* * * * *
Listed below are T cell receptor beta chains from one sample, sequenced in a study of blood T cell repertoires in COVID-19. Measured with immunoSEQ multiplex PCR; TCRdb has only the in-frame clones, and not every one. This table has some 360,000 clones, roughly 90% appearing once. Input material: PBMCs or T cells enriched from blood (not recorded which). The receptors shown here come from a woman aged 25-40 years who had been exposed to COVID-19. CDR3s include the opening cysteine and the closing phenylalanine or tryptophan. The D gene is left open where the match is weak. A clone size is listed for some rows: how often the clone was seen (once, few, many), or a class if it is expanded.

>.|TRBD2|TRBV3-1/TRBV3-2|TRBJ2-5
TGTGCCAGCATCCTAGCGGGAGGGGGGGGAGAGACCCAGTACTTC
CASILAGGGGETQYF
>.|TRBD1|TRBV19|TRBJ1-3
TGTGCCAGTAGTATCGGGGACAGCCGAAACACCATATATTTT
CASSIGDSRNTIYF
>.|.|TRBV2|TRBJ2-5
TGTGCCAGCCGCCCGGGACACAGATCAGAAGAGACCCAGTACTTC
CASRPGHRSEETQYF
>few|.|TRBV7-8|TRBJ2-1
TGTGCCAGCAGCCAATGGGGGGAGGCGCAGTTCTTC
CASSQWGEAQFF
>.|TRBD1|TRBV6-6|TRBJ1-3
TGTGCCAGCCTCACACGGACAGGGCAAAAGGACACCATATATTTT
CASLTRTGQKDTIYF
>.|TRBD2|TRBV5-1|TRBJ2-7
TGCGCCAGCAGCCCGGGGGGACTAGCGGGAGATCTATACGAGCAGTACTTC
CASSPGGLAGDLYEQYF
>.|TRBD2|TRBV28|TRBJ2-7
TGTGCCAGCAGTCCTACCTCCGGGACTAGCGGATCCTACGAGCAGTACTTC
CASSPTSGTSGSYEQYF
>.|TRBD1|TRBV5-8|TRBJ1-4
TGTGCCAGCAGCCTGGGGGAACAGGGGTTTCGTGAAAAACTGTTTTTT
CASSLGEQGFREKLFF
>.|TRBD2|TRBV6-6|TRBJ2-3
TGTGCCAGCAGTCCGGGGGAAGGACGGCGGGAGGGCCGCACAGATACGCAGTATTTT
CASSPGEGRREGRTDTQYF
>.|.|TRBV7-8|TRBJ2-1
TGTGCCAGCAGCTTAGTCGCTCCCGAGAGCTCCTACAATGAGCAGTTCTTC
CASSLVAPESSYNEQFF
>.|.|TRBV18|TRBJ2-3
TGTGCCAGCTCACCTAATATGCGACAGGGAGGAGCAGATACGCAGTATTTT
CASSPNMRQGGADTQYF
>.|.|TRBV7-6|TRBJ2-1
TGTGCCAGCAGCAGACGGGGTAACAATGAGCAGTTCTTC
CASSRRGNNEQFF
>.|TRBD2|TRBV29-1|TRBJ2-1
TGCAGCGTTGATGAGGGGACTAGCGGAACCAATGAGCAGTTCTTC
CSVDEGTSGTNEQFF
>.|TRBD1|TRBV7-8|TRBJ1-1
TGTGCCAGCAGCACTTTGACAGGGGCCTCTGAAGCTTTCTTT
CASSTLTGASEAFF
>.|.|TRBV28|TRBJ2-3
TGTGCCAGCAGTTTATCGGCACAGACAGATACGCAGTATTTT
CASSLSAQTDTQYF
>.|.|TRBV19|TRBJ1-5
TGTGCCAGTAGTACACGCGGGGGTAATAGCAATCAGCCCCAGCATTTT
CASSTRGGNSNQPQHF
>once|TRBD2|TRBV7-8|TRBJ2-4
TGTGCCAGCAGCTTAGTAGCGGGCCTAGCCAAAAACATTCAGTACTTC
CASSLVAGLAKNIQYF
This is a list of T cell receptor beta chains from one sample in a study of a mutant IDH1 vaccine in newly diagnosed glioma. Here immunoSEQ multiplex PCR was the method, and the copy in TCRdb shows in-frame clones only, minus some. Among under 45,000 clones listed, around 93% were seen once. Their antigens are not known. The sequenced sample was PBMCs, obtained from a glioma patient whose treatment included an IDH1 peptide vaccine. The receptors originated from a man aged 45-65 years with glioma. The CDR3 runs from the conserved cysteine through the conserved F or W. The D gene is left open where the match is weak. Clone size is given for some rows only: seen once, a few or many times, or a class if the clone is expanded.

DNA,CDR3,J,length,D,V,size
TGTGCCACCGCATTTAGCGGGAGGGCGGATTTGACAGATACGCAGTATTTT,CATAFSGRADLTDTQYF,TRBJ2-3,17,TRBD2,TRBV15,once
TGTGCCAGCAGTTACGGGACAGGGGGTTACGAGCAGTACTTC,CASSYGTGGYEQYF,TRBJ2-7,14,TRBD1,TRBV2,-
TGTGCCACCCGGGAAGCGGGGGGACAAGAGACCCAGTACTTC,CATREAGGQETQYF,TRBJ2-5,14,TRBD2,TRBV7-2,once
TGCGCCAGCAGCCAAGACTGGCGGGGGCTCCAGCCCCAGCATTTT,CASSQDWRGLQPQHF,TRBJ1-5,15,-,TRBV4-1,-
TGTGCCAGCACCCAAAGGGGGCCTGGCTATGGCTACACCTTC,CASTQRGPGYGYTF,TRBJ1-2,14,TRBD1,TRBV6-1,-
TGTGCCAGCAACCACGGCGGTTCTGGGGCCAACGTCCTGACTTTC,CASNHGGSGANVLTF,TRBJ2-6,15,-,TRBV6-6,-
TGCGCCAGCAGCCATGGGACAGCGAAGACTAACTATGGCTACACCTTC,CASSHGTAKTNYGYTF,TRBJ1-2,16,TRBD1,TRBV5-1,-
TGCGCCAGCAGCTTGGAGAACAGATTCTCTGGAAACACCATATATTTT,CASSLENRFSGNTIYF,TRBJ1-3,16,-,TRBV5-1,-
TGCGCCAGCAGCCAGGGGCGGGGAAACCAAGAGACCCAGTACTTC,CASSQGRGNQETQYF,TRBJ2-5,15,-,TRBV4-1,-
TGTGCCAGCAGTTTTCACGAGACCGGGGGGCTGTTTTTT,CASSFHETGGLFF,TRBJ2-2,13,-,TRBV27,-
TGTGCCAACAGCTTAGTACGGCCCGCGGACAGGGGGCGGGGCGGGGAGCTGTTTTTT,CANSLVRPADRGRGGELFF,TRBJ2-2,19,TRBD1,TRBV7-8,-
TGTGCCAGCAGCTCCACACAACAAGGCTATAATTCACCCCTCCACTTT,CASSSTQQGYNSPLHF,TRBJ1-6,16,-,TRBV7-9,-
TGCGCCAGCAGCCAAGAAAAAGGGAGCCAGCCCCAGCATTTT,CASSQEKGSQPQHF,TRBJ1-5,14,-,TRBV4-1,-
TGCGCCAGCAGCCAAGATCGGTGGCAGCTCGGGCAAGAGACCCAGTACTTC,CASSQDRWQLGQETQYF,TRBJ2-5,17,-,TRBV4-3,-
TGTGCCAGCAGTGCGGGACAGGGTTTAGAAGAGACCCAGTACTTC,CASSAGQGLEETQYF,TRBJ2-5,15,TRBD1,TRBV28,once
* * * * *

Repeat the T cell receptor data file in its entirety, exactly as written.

Listed below are T cell receptor beta chains from one sample, sequenced in a study of blood T cell repertoires in COVID-19. Measured with immunoSEQ multiplex PCR; TCRdb has only the in-frame clones, and not every one. This table has some 360,000 clones, roughly 90% appearing once. Input material: PBMCs or T cells enriched from blood (not recorded which). The receptors shown here come from a woman aged 25-40 years who had been exposed to COVID-19. CDR3s include the opening cysteine and the closing phenylalanine or tryptophan. The D gene is left open where the match is weak. A clone size is listed for some rows: how often the clone was seen (once, few, many), or a class if it is expanded.

>.|TRBD2|TRBV3-1/TRBV3-2|TRBJ2-5
TGTGCCAGCATCCTAGCGGGAGGGGGGGGAGAGACCCAGTACTTC
CASILAGGGGETQYF
>.|TRBD1|TRBV19|TRBJ1-3
TGTGCCAGTAGTATCGGGGACAGCCGAAACACCATATATTTT
CASSIGDSRNTIYF
>.|.|TRBV2|TRBJ2-5
TGTGCCAGCCGCCCGGGACACAGATCAGAAGAGACCCAGTACTTC
CASRPGHRSEETQYF
>few|.|TRBV7-8|TRBJ2-1
TGTGCCAGCAGCCAATGGGGGGAGGCGCAGTTCTTC
CASSQWGEAQFF
>.|TRBD1|TRBV6-6|TRBJ1-3
TGTGCCAGCCTCACACGGACAGGGCAAAAGGACACCATATATTTT
CASLTRTGQKDTIYF
>.|TRBD2|TRBV5-1|TRBJ2-7
TGCGCCAGCAGCCCGGGGGGACTAGCGGGAGATCTATACGAGCAGTACTTC
CASSPGGLAGDLYEQYF
>.|TRBD2|TRBV28|TRBJ2-7
TGTGCCAGCAGTCCTACCTCCGGGACTAGCGGATCCTACGAGCAGTACTTC
CASSPTSGTSGSYEQYF
>.|TRBD1|TRBV5-8|TRBJ1-4
TGTGCCAGCAGCCTGGGGGAACAGGGGTTTCGTGAAAAACTGTTTTTT
CASSLGEQGFREKLFF
>.|TRBD2|TRBV6-6|TRBJ2-3
TGTGCCAGCAGTCCGGGGGAAGGACGGCGGGAGGGCCGCACAGATACGCAGTATTTT
CASSPGEGRREGRTDTQYF
>.|.|TRBV7-8|TRBJ2-1
TGTGCCAGCAGCTTAGTCGCTCCCGAGAGCTCCTACAATGAGCAGTTCTTC
CASSLVAPESSYNEQFF
>.|.|TRBV18|TRBJ2-3
TGTGCCAGCTCACCTAATATGCGACAGGGAGGAGCAGATACGCAGTATTTT
CASSPNMRQGGADTQYF
>.|.|TRBV7-6|TRBJ2-1
TGTGCCAGCAGCAGACGGGGTAACAATGAGCAGTTCTTC
CASSRRGNNEQFF
>.|TRBD2|TRBV29-1|TRBJ2-1
TGCAGCGTTGATGAGGGGACTAGCGGAACCAATGAGCAGTTCTTC
CSVDEGTSGTNEQFF
>.|TRBD1|TRBV7-8|TRBJ1-1
TGTGCCAGCAGCACTTTGACAGGGGCCTCTGAAGCTTTCTTT
CASSTLTGASEAFF
>.|.|TRBV28|TRBJ2-3
TGTGCCAGCAGTTTATCGGCACAGACAGATACGCAGTATTTT
CASSLSAQTDTQYF
>.|.|TRBV19|TRBJ1-5
TGTGCCAGTAGTACACGCGGGGGTAATAGCAATCAGCCCCAGCATTTT
CASSTRGGNSNQPQHF
>once|TRBD2|TRBV7-8|TRBJ2-4
TGTGCCAGCAGCTTAGTAGCGGGCCTAGCCAAAAACATTCAGTACTTC
CASSLVAGLAKNIQYF
This is a list of T cell receptor beta chains from one sample in a study of a mutant IDH1 vaccine in newly diagnosed glioma. Here immunoSEQ multiplex PCR was the method, and the copy in TCRdb shows in-frame clones only, minus some. Among under 45,000 clones listed, around 93% were seen once. Their antigens are not known. The sequenced sample was PBMCs, obtained from a glioma patient whose treatment included an IDH1 peptide vaccine. The receptors originated from a man aged 45-65 years with glioma. The CDR3 runs from the conserved cysteine through the conserved F or W. The D gene is left open where the match is weak. Clone size is given for some rows only: seen once, a few or many times, or a class if the clone is expanded.

DNA,CDR3,J,length,D,V,size
TGTGCCACCGCATTTAGCGGGAGGGCGGATTTGACAGATACGCAGTATTTT,CATAFSGRADLTDTQYF,TRBJ2-3,17,TRBD2,TRBV15,once
TGTGCCAGCAGTTACGGGACAGGGGGTTACGAGCAGTACTTC,CASSYGTGGYEQYF,TRBJ2-7,14,TRBD1,TRBV2,-
TGTGCCACCCGGGAAGCGGGGGGACAAGAGACCCAGTACTTC,CATREAGGQETQYF,TRBJ2-5,14,TRBD2,TRBV7-2,once
TGCGCCAGCAGCCAAGACTGGCGGGGGCTCCAGCCCCAGCATTTT,CASSQDWRGLQPQHF,TRBJ1-5,15,-,TRBV4-1,-
TGTGCCAGCACCCAAAGGGGGCCTGGCTATGGCTACACCTTC,CASTQRGPGYGYTF,TRBJ1-2,14,TRBD1,TRBV6-1,-
TGTGCCAGCAACCACGGCGGTTCTGGGGCCAACGTCCTGACTTTC,CASNHGGSGANVLTF,TRBJ2-6,15,-,TRBV6-6,-
TGCGCCAGCAGCCATGGGACAGCGAAGACTAACTATGGCTACACCTTC,CASSHGTAKTNYGYTF,TRBJ1-2,16,TRBD1,TRBV5-1,-
TGCGCCAGCAGCTTGGAGAACAGATTCTCTGGAAACACCATATATTTT,CASSLENRFSGNTIYF,TRBJ1-3,16,-,TRBV5-1,-
TGCGCCAGCAGCCAGGGGCGGGGAAACCAAGAGACCCAGTACTTC,CASSQGRGNQETQYF,TRBJ2-5,15,-,TRBV4-1,-
TGTGCCAGCAGTTTTCACGAGACCGGGGGGCTGTTTTTT,CASSFHETGGLFF,TRBJ2-2,13,-,TRBV27,-
TGTGCCAACAGCTTAGTACGGCCCGCGGACAGGGGGCGGGGCGGGGAGCTGTTTTTT,CANSLVRPADRGRGGELFF,TRBJ2-2,19,TRBD1,TRBV7-8,-
TGTGCCAGCAGCTCCACACAACAAGGCTATAATTCACCCCTCCACTTT,CASSSTQQGYNSPLHF,TRBJ1-6,16,-,TRBV7-9,-
TGCGCCAGCAGCCAAGAAAAAGGGAGCCAGCCCCAGCATTTT,CASSQEKGSQPQHF,TRBJ1-5,14,-,TRBV4-1,-
TGCGCCAGCAGCCAAGATCGGTGGCAGCTCGGGCAAGAGACCCAGTACTTC,CASSQDRWQLGQETQYF,TRBJ2-5,17,-,TRBV4-3,-
TGTGCCAGCAGTGCGGGACAGGGTTTAGAAGAGACCCAGTACTTC,CASSAGQGLEETQYF,TRBJ2-5,15,TRBD1,TRBV28,once